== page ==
A Short Analysis of Surah adh-Dhariyat
According to Farahi, each Quranic surah has a distinct controlling theme called amud. The amud (literally, “pillar, column”) is the hub of a surah, and all the verses in that surah revolve around it.
Farahi’s concept of amud may be illustrated with reference to his analysis of the 51st surah, adh-Dhariyat (“The Scattering Winds”). Farahi divides the surah’s sixty verses into seven sections: verses. 1-14,15-19, 20-23, 24-37, 38-46, 47-51, and 52-60. The first section states the thesis that the phenomena of God’s mercy and wrath in this world (in this case the phenomena of winds and rains, which are sometimes beneficial to man and sometimes harmful) point to the reward-and-punishment system in the hereafter. The section also explains the aspect of punishment in the afterlife, the next section explaining the aspect of reward. The third section reinforces the thesis by drawing arguments from the phenomena of nature and human existence. The next two sections provide historical evidence in support of the thesis. The sixth section relates the theme of the hereafter to two other fundamental themes in Islam: the oneness of God and prophecy. The last section consoles the Prophet, saying that the responsibility for his opponents’ disbelief lies with the opponents themselves and not with him.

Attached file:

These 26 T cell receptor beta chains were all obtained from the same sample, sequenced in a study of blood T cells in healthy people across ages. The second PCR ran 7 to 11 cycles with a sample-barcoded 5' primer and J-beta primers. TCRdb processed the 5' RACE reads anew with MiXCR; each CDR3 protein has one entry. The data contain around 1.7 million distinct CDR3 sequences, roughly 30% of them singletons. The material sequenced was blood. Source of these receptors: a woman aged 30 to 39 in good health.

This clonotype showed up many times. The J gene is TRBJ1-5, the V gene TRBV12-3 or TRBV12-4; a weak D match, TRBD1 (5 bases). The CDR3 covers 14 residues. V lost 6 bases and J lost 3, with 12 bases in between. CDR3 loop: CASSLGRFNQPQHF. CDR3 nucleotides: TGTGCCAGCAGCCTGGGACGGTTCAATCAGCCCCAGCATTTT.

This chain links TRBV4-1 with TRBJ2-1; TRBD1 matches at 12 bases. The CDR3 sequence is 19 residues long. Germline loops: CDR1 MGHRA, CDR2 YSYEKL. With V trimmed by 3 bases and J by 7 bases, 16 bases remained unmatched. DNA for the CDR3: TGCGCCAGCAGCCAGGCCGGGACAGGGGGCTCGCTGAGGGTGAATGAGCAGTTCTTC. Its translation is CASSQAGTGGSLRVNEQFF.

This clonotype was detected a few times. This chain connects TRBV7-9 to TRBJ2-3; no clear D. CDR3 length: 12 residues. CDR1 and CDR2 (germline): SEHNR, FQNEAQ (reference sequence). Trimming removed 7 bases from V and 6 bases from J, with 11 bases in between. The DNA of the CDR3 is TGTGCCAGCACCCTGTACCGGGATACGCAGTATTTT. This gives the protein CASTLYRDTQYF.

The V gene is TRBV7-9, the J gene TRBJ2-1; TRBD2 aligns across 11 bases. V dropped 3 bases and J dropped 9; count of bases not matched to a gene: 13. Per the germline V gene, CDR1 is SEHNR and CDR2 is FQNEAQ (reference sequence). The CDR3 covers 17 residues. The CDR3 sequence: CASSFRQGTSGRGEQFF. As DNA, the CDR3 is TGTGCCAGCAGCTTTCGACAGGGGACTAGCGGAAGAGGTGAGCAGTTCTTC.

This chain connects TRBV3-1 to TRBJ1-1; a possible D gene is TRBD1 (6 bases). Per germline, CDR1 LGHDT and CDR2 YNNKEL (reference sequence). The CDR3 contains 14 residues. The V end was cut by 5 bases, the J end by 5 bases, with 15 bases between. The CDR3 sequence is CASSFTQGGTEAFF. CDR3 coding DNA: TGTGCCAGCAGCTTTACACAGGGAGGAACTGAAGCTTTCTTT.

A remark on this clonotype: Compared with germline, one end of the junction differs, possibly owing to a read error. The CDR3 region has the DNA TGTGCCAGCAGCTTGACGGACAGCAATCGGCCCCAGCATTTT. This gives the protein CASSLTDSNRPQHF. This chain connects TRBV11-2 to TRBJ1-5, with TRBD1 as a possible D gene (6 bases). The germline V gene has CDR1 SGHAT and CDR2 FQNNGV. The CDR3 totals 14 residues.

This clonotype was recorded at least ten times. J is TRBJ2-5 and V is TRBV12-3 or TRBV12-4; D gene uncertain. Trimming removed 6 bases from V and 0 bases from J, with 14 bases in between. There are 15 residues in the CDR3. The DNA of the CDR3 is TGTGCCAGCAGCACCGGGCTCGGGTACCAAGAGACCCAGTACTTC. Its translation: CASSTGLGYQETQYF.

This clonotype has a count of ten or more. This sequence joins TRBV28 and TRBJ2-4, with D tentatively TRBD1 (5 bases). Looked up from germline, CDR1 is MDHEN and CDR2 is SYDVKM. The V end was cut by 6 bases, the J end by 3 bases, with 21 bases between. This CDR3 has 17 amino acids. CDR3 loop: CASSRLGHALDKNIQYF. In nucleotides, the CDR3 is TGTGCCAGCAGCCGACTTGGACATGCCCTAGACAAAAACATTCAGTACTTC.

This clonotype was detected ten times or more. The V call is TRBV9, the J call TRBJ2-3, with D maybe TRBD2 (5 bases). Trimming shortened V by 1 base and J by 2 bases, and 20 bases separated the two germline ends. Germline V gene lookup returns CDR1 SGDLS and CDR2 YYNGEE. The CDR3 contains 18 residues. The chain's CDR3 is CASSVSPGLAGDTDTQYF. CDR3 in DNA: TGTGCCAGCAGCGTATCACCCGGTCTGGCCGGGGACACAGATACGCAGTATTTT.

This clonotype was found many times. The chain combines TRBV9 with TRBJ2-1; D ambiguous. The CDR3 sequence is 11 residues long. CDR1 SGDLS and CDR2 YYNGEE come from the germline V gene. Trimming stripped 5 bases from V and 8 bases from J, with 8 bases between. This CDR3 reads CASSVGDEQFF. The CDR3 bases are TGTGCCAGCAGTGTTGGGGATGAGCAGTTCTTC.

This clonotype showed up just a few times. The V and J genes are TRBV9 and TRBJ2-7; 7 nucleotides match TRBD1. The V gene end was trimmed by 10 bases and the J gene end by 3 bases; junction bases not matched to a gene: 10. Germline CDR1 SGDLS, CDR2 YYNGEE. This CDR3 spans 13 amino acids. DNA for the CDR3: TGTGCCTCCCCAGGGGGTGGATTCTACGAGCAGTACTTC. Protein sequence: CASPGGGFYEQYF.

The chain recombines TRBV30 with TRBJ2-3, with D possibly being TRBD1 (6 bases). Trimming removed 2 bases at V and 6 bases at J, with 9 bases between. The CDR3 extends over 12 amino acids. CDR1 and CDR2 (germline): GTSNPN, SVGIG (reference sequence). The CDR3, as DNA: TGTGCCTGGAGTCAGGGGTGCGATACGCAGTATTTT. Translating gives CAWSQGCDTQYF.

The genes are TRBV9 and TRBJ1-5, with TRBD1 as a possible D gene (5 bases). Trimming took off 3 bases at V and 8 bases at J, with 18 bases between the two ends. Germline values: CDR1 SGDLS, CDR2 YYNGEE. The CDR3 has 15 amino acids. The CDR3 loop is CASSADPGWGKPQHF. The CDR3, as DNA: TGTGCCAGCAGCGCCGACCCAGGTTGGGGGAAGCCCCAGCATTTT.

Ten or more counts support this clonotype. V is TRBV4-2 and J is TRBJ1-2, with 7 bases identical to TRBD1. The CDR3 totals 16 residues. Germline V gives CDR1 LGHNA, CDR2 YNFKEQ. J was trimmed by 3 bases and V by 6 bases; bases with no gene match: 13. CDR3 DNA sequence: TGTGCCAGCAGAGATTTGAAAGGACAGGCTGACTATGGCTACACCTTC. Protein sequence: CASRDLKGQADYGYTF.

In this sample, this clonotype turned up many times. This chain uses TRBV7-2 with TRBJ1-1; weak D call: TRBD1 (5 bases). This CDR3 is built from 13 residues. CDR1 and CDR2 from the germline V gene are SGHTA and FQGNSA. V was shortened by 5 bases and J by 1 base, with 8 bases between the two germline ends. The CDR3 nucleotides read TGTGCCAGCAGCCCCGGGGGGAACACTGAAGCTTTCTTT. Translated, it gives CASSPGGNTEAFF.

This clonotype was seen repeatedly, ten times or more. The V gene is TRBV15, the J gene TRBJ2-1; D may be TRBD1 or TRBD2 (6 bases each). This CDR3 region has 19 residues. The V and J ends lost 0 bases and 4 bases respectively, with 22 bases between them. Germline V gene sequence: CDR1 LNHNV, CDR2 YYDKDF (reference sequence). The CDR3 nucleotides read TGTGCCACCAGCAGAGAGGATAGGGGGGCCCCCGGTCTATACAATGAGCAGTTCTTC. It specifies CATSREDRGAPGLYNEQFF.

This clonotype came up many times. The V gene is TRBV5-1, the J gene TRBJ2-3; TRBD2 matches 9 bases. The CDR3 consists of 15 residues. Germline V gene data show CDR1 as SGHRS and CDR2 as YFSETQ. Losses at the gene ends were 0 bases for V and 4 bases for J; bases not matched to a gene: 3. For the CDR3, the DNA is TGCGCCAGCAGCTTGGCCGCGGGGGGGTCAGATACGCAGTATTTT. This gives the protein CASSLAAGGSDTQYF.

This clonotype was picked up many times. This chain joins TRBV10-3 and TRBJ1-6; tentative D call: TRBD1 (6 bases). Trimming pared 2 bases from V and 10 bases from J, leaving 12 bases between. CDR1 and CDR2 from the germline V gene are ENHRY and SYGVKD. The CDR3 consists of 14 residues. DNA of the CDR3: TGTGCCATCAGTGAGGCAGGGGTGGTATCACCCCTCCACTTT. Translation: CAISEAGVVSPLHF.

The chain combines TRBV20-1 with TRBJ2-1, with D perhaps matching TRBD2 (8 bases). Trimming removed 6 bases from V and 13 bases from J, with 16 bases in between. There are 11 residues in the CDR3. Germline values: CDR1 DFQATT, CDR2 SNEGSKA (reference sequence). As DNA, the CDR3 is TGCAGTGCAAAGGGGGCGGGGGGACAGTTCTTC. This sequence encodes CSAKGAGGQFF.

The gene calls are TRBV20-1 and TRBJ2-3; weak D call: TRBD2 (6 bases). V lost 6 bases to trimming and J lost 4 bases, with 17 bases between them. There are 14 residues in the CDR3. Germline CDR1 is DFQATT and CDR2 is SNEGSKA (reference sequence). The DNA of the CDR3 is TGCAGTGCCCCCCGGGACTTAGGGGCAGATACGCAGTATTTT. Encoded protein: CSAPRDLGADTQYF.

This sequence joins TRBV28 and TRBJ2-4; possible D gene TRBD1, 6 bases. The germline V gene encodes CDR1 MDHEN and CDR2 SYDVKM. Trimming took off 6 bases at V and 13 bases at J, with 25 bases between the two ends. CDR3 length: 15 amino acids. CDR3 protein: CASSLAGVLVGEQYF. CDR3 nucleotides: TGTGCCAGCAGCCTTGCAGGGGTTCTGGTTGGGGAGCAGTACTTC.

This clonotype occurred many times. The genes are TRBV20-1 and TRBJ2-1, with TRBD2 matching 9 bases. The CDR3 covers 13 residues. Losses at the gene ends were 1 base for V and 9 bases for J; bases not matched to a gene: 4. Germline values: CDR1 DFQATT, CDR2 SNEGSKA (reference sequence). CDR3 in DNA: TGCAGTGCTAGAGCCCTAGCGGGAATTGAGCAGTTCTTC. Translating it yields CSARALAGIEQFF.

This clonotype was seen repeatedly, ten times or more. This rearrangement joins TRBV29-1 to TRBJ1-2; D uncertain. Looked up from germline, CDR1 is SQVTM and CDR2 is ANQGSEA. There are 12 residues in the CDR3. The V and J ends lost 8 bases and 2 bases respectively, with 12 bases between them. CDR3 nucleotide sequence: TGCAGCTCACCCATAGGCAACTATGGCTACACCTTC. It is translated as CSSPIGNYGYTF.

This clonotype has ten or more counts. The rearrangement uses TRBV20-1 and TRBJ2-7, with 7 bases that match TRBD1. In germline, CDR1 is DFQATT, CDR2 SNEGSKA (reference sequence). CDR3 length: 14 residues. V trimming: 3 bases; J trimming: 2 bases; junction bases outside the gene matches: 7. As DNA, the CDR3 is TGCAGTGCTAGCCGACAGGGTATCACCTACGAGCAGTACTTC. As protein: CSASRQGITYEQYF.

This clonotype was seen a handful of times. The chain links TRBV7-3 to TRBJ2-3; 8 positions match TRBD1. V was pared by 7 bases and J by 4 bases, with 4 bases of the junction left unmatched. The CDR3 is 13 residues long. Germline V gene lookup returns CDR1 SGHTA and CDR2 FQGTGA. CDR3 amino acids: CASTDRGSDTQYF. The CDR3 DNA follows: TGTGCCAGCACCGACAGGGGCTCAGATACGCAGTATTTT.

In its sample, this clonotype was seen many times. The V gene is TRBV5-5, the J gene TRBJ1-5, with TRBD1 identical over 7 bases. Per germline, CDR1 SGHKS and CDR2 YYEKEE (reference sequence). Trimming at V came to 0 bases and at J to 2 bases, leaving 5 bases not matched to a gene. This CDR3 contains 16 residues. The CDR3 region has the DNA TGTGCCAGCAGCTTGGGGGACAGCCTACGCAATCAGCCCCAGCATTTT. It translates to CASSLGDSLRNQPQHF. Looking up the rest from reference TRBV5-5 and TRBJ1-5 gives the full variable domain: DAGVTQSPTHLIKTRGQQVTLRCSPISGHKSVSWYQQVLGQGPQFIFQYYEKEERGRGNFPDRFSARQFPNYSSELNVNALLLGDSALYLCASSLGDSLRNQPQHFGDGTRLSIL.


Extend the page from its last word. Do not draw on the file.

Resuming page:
The amud of the surah, according to Farahi, is the theme of recompense in the hereafter, with emphasis on the aspect of retribution. This amud, as can be seen, runs through the whole of the surah, knitting all seven sections into a unity. It is also apparent that there is a logical progression of ideas in the surah: a thesis is stated (section 1), explained (sections 2, 3), reinforced with arguments of several types (sections 4, 5), placed in a larger perspective (section 6), and, finally, related to the situation in which it was being presented by Muhammad (section 7). That the aspect of punishment rather than that of reward receives greater emphasis is evident from the way the illustrative material is presented in the surah, as also from the surah’s tone. This emphasis may account for the fact that, in the surah, it is the retribution, and not reward, that is spoken of after the initial statement of the overall theme of recompense.
Coherence in the Qur’an by Mustansir Mir, p. 38-41
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